Google’s biggest product is a search engine, but Google doesn’t want to offer you search results, it wants to offer answers. That’s the motivation behind Knowledge Graph, Google’s initiative to amass, analyze, and present millions of facts about the world, as well as Google Now, the virtual assistant that’s been shipping with Android since Jelly Bean.

But Knowledge Graph, a crowdsourced, “human-powered” database, can only dig so deep. There are simply too many entities (persons, companies, cities, animals, etc.) and relationships between them for a team of humans to be able to turn into a comprehensive knowledge base. So Google is taking the concept a step forward by turning to what it does best – algorithms.

A report in New Scientist describes for the first time Google’s algorithm-driven effort to understand the world, Knowledge Vault.

Knowledge Vault identifies facts and relationships between them, the way a human would, but on a larger scale and much faster

Knowledge Vault is the “the largest repository of automatically extracted structured knowledge on the planet,” according to Google researcher Kevin Murphy. Knowledge Vault uses machine learning to identify facts and the relationships between them, the way a human would, but on a much larger scale and much, much faster.

Supported by Google’s massive server infrastructure, Knowledge Vault algorithms scan billions of pages, documents, tables, and database entries, and fact check the information they collect. Eventually, each “fact” gets a reliability score, and when the score is larger than 90 percent, the fact is deemed “confident.” Currently, the Vault contains 271 million “confident facts,” out of a total of 1.6 billion.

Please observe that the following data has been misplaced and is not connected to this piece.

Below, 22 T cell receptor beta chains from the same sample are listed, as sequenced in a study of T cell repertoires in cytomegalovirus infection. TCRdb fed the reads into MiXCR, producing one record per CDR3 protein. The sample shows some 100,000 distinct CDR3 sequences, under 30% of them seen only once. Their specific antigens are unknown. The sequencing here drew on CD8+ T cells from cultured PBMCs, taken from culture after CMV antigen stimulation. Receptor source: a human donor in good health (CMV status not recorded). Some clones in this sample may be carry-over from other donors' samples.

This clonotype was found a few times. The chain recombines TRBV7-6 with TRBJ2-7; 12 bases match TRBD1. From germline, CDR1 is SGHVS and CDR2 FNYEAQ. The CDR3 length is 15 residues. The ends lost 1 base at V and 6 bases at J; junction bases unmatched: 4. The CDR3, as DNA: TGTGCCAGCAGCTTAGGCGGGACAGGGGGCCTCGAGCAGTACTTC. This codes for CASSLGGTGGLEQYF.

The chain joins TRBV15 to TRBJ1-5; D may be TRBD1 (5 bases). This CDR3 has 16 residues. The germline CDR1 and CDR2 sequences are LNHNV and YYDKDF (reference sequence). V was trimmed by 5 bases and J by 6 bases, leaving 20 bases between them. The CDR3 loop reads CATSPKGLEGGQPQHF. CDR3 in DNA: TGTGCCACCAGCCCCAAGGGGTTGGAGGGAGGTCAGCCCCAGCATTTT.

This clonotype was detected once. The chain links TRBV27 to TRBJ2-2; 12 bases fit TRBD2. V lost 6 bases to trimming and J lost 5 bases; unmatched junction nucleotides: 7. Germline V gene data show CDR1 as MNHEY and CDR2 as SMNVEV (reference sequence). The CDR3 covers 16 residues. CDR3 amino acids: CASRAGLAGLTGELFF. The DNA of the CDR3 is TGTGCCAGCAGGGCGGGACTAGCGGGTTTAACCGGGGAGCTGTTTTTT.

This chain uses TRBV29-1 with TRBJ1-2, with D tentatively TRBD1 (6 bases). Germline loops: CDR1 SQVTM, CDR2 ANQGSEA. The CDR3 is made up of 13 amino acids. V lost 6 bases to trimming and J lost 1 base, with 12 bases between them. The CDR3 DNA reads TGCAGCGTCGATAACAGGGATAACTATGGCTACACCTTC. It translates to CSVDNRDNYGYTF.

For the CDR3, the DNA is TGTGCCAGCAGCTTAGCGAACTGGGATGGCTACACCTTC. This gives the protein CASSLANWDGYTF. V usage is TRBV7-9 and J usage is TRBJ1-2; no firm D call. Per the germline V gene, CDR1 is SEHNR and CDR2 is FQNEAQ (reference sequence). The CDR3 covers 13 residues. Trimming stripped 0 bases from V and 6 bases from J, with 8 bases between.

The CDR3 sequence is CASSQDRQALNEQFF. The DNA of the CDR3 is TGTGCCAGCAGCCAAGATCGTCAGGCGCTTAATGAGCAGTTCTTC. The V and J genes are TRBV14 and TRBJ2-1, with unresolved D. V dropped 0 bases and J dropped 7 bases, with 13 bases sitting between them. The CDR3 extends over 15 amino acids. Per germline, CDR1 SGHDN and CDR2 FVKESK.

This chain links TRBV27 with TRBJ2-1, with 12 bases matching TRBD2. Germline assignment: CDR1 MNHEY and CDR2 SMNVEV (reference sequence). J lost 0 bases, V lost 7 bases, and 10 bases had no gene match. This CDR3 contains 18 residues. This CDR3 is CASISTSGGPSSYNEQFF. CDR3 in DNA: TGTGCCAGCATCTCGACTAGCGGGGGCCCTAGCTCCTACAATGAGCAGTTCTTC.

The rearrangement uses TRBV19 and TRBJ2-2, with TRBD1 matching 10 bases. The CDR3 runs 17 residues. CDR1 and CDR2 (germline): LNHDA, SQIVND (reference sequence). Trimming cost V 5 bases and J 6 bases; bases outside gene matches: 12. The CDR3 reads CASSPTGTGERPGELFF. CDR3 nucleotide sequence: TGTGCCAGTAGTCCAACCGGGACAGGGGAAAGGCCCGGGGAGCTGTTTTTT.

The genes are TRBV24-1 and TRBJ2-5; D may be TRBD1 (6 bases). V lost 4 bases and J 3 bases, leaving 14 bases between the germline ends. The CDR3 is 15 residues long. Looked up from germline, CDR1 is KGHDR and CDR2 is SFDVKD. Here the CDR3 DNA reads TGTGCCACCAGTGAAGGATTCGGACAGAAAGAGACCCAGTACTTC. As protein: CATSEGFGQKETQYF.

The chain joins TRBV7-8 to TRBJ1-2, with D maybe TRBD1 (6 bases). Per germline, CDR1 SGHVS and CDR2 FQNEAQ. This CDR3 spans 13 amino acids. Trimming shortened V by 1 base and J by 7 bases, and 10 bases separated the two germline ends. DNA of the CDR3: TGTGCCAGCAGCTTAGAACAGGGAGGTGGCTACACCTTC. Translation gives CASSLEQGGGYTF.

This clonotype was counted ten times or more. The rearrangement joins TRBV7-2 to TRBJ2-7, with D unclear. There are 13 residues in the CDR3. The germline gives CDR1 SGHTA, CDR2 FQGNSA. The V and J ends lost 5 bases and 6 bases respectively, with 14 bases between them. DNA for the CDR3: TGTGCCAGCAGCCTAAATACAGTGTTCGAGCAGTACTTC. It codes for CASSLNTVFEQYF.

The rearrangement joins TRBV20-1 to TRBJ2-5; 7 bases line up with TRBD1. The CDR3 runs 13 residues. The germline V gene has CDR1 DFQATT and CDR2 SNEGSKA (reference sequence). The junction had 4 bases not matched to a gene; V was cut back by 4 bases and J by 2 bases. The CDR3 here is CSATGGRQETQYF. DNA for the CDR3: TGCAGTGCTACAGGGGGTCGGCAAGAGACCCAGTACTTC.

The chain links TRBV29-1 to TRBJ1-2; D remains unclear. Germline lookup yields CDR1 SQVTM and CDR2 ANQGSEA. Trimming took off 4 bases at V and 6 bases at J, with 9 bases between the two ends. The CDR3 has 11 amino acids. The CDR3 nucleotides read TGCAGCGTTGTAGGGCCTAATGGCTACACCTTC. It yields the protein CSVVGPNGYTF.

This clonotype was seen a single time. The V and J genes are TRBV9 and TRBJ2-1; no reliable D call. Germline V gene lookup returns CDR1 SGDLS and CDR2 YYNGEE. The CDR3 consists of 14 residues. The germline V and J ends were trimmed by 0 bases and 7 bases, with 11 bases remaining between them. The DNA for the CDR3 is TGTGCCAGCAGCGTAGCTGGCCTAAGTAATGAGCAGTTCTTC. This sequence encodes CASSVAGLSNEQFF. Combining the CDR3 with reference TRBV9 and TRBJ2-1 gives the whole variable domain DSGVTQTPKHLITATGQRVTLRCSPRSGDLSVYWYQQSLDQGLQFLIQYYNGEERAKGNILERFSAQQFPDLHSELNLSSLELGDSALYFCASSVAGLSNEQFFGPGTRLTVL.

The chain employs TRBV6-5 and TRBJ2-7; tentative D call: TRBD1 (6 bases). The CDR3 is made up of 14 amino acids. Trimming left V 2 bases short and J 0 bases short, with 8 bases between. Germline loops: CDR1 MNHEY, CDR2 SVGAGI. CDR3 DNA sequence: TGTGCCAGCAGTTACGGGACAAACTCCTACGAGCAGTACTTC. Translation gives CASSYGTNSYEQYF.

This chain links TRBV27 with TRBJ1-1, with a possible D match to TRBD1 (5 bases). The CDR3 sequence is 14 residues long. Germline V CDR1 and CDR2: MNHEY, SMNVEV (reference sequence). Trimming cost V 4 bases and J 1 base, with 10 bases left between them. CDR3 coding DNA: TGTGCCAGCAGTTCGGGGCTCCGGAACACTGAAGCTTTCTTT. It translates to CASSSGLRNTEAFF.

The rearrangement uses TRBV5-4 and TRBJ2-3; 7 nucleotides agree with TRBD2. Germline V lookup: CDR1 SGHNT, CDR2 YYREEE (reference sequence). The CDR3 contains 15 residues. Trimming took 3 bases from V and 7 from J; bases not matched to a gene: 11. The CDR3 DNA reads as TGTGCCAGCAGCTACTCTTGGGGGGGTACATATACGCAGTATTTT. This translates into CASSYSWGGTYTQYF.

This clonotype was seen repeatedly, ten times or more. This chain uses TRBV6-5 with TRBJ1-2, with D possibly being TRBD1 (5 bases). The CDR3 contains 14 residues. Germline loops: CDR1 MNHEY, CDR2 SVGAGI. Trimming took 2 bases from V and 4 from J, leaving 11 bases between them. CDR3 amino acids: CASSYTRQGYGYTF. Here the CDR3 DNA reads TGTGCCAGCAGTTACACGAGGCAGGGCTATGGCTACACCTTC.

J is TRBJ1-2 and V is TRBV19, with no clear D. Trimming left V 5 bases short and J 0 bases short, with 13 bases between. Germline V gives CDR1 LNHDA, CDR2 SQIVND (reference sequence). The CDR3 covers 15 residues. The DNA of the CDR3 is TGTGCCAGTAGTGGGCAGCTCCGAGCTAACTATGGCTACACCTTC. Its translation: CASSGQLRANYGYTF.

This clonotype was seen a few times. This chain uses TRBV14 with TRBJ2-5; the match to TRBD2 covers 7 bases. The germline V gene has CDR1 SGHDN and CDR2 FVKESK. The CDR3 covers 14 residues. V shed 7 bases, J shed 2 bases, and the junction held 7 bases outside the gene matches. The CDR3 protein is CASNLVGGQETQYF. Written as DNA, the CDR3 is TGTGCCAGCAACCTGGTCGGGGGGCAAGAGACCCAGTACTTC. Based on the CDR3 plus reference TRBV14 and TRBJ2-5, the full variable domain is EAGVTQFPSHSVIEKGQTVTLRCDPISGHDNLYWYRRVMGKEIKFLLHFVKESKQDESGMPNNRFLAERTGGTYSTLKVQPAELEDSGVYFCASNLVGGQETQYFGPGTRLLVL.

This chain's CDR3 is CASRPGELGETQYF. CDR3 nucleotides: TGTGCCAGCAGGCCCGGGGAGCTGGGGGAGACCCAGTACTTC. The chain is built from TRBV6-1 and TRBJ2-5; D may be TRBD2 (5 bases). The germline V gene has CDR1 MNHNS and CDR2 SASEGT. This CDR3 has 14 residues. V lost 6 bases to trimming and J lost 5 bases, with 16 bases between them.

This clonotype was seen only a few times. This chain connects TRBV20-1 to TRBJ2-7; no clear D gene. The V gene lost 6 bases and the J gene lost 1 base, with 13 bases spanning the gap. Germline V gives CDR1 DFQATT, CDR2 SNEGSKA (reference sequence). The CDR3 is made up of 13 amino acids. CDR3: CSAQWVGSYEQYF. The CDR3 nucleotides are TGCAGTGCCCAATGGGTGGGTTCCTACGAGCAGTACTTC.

While Knowledge Graph simply amasses facts from various sources, Knowledge Vault collects those facts itself, by scanning the web and attempting to understand it. And the more it learns, the better it gets at answering queries.

Knowledge Vault could become one of the sources where Google Now draws its info from. The service can currently offer answers to many common questions, like “what’s the weather in Paris?” But thanks to Knowledge Vault and other developments in machine learning, voice recognition, and AI, Google Now could finally become the human-like virtual assistant we’ve been dreaming about for so long.

Google Research will present a paper on Knowledge Vault at a conference in New York on August 25. More details about the project are likely to be released soon.